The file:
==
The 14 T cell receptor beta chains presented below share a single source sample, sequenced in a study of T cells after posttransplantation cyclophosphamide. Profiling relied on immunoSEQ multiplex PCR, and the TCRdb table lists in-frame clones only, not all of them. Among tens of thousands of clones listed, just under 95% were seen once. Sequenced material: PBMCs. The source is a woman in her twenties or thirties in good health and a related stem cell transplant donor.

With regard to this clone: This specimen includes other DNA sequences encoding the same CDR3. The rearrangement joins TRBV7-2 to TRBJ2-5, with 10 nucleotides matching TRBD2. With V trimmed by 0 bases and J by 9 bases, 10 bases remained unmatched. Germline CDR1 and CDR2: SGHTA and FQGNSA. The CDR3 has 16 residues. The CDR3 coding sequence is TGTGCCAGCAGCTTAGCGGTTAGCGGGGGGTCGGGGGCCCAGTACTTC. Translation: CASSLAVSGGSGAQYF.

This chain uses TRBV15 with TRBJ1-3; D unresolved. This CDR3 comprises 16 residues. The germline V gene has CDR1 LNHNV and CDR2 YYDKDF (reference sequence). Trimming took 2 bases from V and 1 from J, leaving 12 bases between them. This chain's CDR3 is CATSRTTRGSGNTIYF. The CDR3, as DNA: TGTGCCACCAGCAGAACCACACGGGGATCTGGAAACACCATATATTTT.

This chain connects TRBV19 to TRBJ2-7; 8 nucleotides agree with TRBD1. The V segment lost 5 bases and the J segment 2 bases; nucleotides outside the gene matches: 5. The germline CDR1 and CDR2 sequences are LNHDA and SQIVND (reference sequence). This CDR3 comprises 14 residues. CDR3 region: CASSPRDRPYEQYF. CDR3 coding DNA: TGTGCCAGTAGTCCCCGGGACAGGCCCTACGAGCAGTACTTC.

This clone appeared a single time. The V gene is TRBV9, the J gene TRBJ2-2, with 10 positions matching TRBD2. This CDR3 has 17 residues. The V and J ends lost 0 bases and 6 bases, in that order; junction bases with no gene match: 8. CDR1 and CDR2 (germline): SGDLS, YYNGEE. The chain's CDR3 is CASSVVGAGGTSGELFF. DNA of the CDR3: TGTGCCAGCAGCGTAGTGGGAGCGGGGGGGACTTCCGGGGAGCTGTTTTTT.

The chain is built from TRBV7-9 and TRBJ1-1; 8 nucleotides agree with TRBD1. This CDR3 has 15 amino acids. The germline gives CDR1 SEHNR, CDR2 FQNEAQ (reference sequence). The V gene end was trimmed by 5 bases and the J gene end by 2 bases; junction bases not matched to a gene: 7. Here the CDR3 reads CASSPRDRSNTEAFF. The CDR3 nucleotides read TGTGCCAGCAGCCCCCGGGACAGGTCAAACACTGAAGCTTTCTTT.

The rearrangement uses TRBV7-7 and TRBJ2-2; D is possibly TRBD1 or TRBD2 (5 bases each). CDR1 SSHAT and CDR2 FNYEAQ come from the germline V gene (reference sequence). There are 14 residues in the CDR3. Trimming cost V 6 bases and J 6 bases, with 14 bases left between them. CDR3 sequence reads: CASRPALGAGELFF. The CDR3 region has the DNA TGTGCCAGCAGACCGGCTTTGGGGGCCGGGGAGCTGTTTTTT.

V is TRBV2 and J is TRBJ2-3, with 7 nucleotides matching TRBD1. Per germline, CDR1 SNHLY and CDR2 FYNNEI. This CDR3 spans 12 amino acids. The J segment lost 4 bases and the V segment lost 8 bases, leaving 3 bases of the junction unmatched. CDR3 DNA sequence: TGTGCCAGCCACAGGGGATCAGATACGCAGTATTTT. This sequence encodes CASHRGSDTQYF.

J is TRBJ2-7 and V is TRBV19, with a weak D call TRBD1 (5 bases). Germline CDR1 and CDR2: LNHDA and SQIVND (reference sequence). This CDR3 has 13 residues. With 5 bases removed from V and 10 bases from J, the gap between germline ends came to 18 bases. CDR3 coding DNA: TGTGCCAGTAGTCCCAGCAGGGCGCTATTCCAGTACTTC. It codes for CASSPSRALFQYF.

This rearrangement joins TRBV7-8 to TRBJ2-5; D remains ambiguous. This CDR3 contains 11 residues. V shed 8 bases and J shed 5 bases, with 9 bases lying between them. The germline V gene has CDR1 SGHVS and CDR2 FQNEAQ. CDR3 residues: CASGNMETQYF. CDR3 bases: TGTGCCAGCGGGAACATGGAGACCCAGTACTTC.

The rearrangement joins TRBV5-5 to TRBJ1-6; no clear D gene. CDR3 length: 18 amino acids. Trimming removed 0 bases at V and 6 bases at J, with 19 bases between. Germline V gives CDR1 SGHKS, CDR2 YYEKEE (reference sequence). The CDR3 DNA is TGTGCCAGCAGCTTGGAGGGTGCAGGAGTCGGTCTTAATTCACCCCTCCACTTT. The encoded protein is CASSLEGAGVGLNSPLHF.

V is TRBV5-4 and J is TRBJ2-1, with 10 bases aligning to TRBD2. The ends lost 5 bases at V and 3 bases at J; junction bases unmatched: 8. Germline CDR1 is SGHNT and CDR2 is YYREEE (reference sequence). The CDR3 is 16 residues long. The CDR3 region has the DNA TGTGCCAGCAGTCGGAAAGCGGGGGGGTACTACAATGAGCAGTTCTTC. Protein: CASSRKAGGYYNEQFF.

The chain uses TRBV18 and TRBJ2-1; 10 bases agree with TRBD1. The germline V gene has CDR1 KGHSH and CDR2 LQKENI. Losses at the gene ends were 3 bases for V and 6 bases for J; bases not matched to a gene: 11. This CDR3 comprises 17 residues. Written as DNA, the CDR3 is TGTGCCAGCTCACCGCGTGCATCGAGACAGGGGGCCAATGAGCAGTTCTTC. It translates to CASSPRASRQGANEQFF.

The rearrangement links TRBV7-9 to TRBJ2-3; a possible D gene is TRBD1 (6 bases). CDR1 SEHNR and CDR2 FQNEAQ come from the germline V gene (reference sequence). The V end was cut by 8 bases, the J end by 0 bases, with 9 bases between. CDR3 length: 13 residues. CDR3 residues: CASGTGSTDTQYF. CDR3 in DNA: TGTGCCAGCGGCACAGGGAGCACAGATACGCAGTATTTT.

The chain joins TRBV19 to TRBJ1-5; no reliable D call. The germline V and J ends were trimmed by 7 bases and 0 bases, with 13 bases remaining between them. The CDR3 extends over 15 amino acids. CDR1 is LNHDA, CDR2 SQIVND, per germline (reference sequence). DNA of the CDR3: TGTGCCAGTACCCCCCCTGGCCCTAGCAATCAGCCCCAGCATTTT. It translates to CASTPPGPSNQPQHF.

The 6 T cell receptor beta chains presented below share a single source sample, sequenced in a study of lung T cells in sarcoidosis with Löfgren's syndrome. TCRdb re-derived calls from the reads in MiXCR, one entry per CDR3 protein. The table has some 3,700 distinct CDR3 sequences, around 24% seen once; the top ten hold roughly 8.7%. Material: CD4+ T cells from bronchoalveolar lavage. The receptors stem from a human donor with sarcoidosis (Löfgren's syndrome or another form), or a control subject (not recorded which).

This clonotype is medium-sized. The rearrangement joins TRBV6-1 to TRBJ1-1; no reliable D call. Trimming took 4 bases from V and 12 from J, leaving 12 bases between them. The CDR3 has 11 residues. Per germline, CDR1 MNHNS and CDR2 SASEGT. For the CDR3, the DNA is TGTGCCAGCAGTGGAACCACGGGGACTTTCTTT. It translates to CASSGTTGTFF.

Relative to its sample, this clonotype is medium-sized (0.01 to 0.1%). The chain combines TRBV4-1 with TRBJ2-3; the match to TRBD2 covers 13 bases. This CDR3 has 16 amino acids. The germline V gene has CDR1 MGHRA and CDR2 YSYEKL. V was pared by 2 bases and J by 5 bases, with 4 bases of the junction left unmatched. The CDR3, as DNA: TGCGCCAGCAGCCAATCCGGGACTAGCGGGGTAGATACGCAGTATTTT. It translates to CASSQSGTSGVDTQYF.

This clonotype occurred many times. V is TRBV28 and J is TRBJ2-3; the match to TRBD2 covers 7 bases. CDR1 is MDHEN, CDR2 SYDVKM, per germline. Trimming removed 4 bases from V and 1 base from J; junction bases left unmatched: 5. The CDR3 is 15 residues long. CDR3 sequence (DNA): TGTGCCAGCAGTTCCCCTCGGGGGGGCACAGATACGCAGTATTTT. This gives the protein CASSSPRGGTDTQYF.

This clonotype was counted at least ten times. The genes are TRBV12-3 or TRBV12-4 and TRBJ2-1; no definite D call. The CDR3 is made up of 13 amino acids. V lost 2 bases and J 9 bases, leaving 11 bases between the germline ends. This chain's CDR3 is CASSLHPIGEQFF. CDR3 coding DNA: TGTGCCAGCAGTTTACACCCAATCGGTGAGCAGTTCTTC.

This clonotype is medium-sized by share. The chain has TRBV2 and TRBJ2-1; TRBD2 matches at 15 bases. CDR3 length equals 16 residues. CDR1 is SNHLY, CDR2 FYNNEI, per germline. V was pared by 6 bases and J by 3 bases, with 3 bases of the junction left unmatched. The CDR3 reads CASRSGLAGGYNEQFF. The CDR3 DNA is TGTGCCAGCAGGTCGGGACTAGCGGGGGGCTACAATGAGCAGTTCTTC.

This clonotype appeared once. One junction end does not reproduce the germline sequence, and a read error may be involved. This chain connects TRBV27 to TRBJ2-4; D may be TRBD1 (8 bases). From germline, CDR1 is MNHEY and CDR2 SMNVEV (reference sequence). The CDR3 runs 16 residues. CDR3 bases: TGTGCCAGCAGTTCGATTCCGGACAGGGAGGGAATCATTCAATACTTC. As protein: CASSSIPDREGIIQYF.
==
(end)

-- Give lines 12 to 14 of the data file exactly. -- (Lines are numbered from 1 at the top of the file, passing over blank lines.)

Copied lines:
V is TRBV5-4 and J is TRBJ2-1, with 10 bases aligning to TRBD2. The ends lost 5 bases at V and 3 bases at J; junction bases unmatched: 8. Germline CDR1 is SGHNT and CDR2 is YYREEE (reference sequence). The CDR3 is 16 residues long. The CDR3 region has the DNA TGTGCCAGCAGTCGGAAAGCGGGGGGGTACTACAATGAGCAGTTCTTC. Protein: CASSRKAGGYYNEQFF.

The chain uses TRBV18 and TRBJ2-1; 10 bases agree with TRBD1. The germline V gene has CDR1 KGHSH and CDR2 LQKENI. Losses at the gene ends were 3 bases for V and 6 bases for J; bases not matched to a gene: 11. This CDR3 comprises 17 residues. Written as DNA, the CDR3 is TGTGCCAGCTCACCGCGTGCATCGAGACAGGGGGCCAATGAGCAGTTCTTC. It translates to CASSPRASRQGANEQFF.

The rearrangement links TRBV7-9 to TRBJ2-3; a possible D gene is TRBD1 (6 bases). CDR1 SEHNR and CDR2 FQNEAQ come from the germline V gene (reference sequence). The V end was cut by 8 bases, the J end by 0 bases, with 9 bases between. CDR3 length: 13 residues. CDR3 residues: CASGTGSTDTQYF. CDR3 in DNA: TGTGCCAGCGGCACAGGGAGCACAGATACGCAGTATTTT.